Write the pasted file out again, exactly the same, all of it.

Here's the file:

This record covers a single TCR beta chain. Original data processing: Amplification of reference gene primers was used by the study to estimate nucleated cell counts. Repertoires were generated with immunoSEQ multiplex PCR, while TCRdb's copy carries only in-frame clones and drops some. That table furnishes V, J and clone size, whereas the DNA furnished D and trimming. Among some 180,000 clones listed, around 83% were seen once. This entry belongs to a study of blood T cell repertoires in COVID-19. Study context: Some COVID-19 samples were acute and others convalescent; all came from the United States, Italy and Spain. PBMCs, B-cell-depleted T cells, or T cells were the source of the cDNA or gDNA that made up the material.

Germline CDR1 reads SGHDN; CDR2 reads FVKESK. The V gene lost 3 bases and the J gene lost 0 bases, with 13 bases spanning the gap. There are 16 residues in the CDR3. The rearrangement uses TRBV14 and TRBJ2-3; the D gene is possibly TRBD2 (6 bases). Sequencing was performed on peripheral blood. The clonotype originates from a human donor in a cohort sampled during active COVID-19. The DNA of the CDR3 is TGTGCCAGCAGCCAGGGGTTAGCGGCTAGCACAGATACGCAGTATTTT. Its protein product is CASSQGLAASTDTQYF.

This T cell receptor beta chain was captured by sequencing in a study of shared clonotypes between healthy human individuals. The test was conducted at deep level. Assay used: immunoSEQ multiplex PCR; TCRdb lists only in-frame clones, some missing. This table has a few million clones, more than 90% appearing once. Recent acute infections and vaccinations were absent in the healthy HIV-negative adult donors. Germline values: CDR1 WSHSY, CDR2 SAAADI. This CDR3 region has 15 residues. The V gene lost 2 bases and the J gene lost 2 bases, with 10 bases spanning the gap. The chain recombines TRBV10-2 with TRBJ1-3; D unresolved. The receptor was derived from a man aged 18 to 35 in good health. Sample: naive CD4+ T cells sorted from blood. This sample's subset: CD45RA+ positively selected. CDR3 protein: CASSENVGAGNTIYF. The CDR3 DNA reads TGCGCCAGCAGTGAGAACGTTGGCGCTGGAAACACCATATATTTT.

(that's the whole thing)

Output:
This record covers a single TCR beta chain. Original data processing: Amplification of reference gene primers was used by the study to estimate nucleated cell counts. Repertoires were generated with immunoSEQ multiplex PCR, while TCRdb's copy carries only in-frame clones and drops some. That table furnishes V, J and clone size, whereas the DNA furnished D and trimming. Among some 180,000 clones listed, around 83% were seen once. This entry belongs to a study of blood T cell repertoires in COVID-19. Study context: Some COVID-19 samples were acute and others convalescent; all came from the United States, Italy and Spain. PBMCs, B-cell-depleted T cells, or T cells were the source of the cDNA or gDNA that made up the material.

Germline CDR1 reads SGHDN; CDR2 reads FVKESK. The V gene lost 3 bases and the J gene lost 0 bases, with 13 bases spanning the gap. There are 16 residues in the CDR3. The rearrangement uses TRBV14 and TRBJ2-3; the D gene is possibly TRBD2 (6 bases). Sequencing was performed on peripheral blood. The clonotype originates from a human donor in a cohort sampled during active COVID-19. The DNA of the CDR3 is TGTGCCAGCAGCCAGGGGTTAGCGGCTAGCACAGATACGCAGTATTTT. Its protein product is CASSQGLAASTDTQYF.

This T cell receptor beta chain was captured by sequencing in a study of shared clonotypes between healthy human individuals. The test was conducted at deep level. Assay used: immunoSEQ multiplex PCR; TCRdb lists only in-frame clones, some missing. This table has a few million clones, more than 90% appearing once. Recent acute infections and vaccinations were absent in the healthy HIV-negative adult donors. Germline values: CDR1 WSHSY, CDR2 SAAADI. This CDR3 region has 15 residues. The V gene lost 2 bases and the J gene lost 2 bases, with 10 bases spanning the gap. The chain recombines TRBV10-2 with TRBJ1-3; D unresolved. The receptor was derived from a man aged 18 to 35 in good health. Sample: naive CD4+ T cells sorted from blood. This sample's subset: CD45RA+ positively selected. CDR3 protein: CASSENVGAGNTIYF. The CDR3 DNA reads TGCGCCAGCAGTGAGAACGTTGGCGCTGGAAACACCATATATTTT.